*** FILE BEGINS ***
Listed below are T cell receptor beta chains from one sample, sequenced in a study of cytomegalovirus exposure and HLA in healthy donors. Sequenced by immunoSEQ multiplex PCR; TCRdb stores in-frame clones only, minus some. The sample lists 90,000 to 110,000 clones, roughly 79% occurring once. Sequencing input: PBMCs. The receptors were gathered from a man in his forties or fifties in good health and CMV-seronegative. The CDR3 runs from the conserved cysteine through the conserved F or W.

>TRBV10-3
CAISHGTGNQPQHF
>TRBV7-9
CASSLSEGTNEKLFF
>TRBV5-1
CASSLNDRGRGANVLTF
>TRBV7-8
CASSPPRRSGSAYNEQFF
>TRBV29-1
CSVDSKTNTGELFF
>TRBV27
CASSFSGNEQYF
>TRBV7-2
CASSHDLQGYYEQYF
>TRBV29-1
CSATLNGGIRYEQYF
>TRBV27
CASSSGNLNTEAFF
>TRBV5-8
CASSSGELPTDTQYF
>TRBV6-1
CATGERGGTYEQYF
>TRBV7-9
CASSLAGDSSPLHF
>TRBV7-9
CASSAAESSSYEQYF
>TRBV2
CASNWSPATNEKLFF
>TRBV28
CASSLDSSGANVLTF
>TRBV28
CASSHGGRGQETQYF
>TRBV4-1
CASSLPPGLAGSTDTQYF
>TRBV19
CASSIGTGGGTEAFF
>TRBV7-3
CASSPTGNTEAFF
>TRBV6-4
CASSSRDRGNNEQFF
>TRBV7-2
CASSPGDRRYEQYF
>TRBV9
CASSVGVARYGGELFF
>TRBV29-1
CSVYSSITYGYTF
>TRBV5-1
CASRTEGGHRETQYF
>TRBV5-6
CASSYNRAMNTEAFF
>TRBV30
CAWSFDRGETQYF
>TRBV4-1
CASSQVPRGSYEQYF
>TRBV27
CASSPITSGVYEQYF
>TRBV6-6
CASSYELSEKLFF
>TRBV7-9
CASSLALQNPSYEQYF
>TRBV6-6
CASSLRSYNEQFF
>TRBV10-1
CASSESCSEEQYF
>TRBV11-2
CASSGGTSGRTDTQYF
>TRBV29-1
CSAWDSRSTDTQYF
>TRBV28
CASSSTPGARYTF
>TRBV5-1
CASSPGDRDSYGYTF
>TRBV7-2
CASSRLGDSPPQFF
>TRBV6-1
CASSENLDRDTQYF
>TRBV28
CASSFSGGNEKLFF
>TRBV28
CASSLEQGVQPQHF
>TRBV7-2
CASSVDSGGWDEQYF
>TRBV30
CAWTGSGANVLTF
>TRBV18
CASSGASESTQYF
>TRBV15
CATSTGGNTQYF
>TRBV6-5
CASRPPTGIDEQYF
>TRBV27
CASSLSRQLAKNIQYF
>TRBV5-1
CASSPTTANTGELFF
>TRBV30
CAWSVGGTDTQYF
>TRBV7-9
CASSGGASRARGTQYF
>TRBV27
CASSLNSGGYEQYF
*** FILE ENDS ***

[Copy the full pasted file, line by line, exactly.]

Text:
Listed below are T cell receptor beta chains from one sample, sequenced in a study of cytomegalovirus exposure and HLA in healthy donors. Sequenced by immunoSEQ multiplex PCR; TCRdb stores in-frame clones only, minus some. The sample lists 90,000 to 110,000 clones, roughly 79% occurring once. Sequencing input: PBMCs. The receptors were gathered from a man in his forties or fifties in good health and CMV-seronegative. The CDR3 runs from the conserved cysteine through the conserved F or W.

>TRBV10-3
CAISHGTGNQPQHF
>TRBV7-9
CASSLSEGTNEKLFF
>TRBV5-1
CASSLNDRGRGANVLTF
>TRBV7-8
CASSPPRRSGSAYNEQFF
>TRBV29-1
CSVDSKTNTGELFF
>TRBV27
CASSFSGNEQYF
>TRBV7-2
CASSHDLQGYYEQYF
>TRBV29-1
CSATLNGGIRYEQYF
>TRBV27
CASSSGNLNTEAFF
>TRBV5-8
CASSSGELPTDTQYF
>TRBV6-1
CATGERGGTYEQYF
>TRBV7-9
CASSLAGDSSPLHF
>TRBV7-9
CASSAAESSSYEQYF
>TRBV2
CASNWSPATNEKLFF
>TRBV28
CASSLDSSGANVLTF
>TRBV28
CASSHGGRGQETQYF
>TRBV4-1
CASSLPPGLAGSTDTQYF
>TRBV19
CASSIGTGGGTEAFF
>TRBV7-3
CASSPTGNTEAFF
>TRBV6-4
CASSSRDRGNNEQFF
>TRBV7-2
CASSPGDRRYEQYF
>TRBV9
CASSVGVARYGGELFF
>TRBV29-1
CSVYSSITYGYTF
>TRBV5-1
CASRTEGGHRETQYF
>TRBV5-6
CASSYNRAMNTEAFF
>TRBV30
CAWSFDRGETQYF
>TRBV4-1
CASSQVPRGSYEQYF
>TRBV27
CASSPITSGVYEQYF
>TRBV6-6
CASSYELSEKLFF
>TRBV7-9
CASSLALQNPSYEQYF
>TRBV6-6
CASSLRSYNEQFF
>TRBV10-1
CASSESCSEEQYF
>TRBV11-2
CASSGGTSGRTDTQYF
>TRBV29-1
CSAWDSRSTDTQYF
>TRBV28
CASSSTPGARYTF
>TRBV5-1
CASSPGDRDSYGYTF
>TRBV7-2
CASSRLGDSPPQFF
>TRBV6-1
CASSENLDRDTQYF
>TRBV28
CASSFSGGNEKLFF
>TRBV28
CASSLEQGVQPQHF
>TRBV7-2
CASSVDSGGWDEQYF
>TRBV30
CAWTGSGANVLTF
>TRBV18
CASSGASESTQYF
>TRBV15
CATSTGGNTQYF
>TRBV6-5
CASRPPTGIDEQYF
>TRBV27
CASSLSRQLAKNIQYF
>TRBV5-1
CASSPTTANTGELFF
>TRBV30
CAWSVGGTDTQYF
>TRBV7-9
CASSGGASRARGTQYF
>TRBV27
CASSLNSGGYEQYF